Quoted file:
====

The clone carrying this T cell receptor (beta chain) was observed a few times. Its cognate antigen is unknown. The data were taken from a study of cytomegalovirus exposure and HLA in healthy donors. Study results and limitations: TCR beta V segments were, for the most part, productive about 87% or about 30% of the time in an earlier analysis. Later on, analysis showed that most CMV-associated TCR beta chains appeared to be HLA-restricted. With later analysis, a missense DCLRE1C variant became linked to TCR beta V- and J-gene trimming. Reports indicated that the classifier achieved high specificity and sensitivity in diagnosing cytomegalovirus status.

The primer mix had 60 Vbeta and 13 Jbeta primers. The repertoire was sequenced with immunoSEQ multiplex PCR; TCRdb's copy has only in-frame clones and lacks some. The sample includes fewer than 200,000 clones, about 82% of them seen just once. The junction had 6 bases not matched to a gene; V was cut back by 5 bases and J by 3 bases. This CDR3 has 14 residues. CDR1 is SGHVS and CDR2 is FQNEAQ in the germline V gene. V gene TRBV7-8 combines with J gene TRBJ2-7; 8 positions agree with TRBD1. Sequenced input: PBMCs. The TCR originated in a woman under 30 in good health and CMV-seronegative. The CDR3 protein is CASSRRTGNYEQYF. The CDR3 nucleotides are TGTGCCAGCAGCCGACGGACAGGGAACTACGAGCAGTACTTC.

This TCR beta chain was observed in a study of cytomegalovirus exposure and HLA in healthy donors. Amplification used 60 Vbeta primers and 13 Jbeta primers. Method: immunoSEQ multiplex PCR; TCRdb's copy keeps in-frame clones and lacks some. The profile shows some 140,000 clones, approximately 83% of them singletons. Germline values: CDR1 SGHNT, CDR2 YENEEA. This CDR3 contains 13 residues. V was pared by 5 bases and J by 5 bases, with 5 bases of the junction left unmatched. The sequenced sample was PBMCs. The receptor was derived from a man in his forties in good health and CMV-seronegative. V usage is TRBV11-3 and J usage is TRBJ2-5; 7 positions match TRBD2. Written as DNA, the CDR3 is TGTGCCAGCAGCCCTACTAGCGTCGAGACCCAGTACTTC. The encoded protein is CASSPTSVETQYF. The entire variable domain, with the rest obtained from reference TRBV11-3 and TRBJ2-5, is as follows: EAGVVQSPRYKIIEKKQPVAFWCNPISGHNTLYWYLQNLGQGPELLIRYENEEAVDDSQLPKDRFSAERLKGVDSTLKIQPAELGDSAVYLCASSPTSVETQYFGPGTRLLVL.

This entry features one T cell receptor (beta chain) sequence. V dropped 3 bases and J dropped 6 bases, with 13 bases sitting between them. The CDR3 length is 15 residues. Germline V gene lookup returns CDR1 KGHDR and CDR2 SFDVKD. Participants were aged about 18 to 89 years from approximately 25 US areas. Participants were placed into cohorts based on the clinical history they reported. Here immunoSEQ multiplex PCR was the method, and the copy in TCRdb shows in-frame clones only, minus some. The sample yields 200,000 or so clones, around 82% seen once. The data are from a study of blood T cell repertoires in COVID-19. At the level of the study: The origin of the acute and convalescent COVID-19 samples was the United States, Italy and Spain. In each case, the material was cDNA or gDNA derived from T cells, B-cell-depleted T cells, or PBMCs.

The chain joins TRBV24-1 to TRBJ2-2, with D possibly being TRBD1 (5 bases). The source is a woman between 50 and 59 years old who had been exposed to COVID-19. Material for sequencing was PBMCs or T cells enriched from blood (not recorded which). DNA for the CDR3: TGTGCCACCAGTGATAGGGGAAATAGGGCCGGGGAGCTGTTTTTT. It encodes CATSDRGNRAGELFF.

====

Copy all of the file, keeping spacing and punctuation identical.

The clone carrying this T cell receptor (beta chain) was observed a few times. Its cognate antigen is unknown. The data were taken from a study of cytomegalovirus exposure and HLA in healthy donors. Study results and limitations: TCR beta V segments were, for the most part, productive about 87% or about 30% of the time in an earlier analysis. Later on, analysis showed that most CMV-associated TCR beta chains appeared to be HLA-restricted. With later analysis, a missense DCLRE1C variant became linked to TCR beta V- and J-gene trimming. Reports indicated that the classifier achieved high specificity and sensitivity in diagnosing cytomegalovirus status.

The primer mix had 60 Vbeta and 13 Jbeta primers. The repertoire was sequenced with immunoSEQ multiplex PCR; TCRdb's copy has only in-frame clones and lacks some. The sample includes fewer than 200,000 clones, about 82% of them seen just once. The junction had 6 bases not matched to a gene; V was cut back by 5 bases and J by 3 bases. This CDR3 has 14 residues. CDR1 is SGHVS and CDR2 is FQNEAQ in the germline V gene. V gene TRBV7-8 combines with J gene TRBJ2-7; 8 positions agree with TRBD1. Sequenced input: PBMCs. The TCR originated in a woman under 30 in good health and CMV-seronegative. The CDR3 protein is CASSRRTGNYEQYF. The CDR3 nucleotides are TGTGCCAGCAGCCGACGGACAGGGAACTACGAGCAGTACTTC.

This TCR beta chain was observed in a study of cytomegalovirus exposure and HLA in healthy donors. Amplification used 60 Vbeta primers and 13 Jbeta primers. Method: immunoSEQ multiplex PCR; TCRdb's copy keeps in-frame clones and lacks some. The profile shows some 140,000 clones, approximately 83% of them singletons. Germline values: CDR1 SGHNT, CDR2 YENEEA. This CDR3 contains 13 residues. V was pared by 5 bases and J by 5 bases, with 5 bases of the junction left unmatched. The sequenced sample was PBMCs. The receptor was derived from a man in his forties in good health and CMV-seronegative. V usage is TRBV11-3 and J usage is TRBJ2-5; 7 positions match TRBD2. Written as DNA, the CDR3 is TGTGCCAGCAGCCCTACTAGCGTCGAGACCCAGTACTTC. The encoded protein is CASSPTSVETQYF. The entire variable domain, with the rest obtained from reference TRBV11-3 and TRBJ2-5, is as follows: EAGVVQSPRYKIIEKKQPVAFWCNPISGHNTLYWYLQNLGQGPELLIRYENEEAVDDSQLPKDRFSAERLKGVDSTLKIQPAELGDSAVYLCASSPTSVETQYFGPGTRLLVL.

This entry features one T cell receptor (beta chain) sequence. V dropped 3 bases and J dropped 6 bases, with 13 bases sitting between them. The CDR3 length is 15 residues. Germline V gene lookup returns CDR1 KGHDR and CDR2 SFDVKD. Participants were aged about 18 to 89 years from approximately 25 US areas. Participants were placed into cohorts based on the clinical history they reported. Here immunoSEQ multiplex PCR was the method, and the copy in TCRdb shows in-frame clones only, minus some. The sample yields 200,000 or so clones, around 82% seen once. The data are from a study of blood T cell repertoires in COVID-19. At the level of the study: The origin of the acute and convalescent COVID-19 samples was the United States, Italy and Spain. In each case, the material was cDNA or gDNA derived from T cells, B-cell-depleted T cells, or PBMCs.

The chain joins TRBV24-1 to TRBJ2-2, with D possibly being TRBD1 (5 bases). The source is a woman between 50 and 59 years old who had been exposed to COVID-19. Material for sequencing was PBMCs or T cells enriched from blood (not recorded which). DNA for the CDR3: TGTGCCACCAGTGATAGGGGAAATAGGGCCGGGGAGCTGTTTTTT. It encodes CATSDRGNRAGELFF.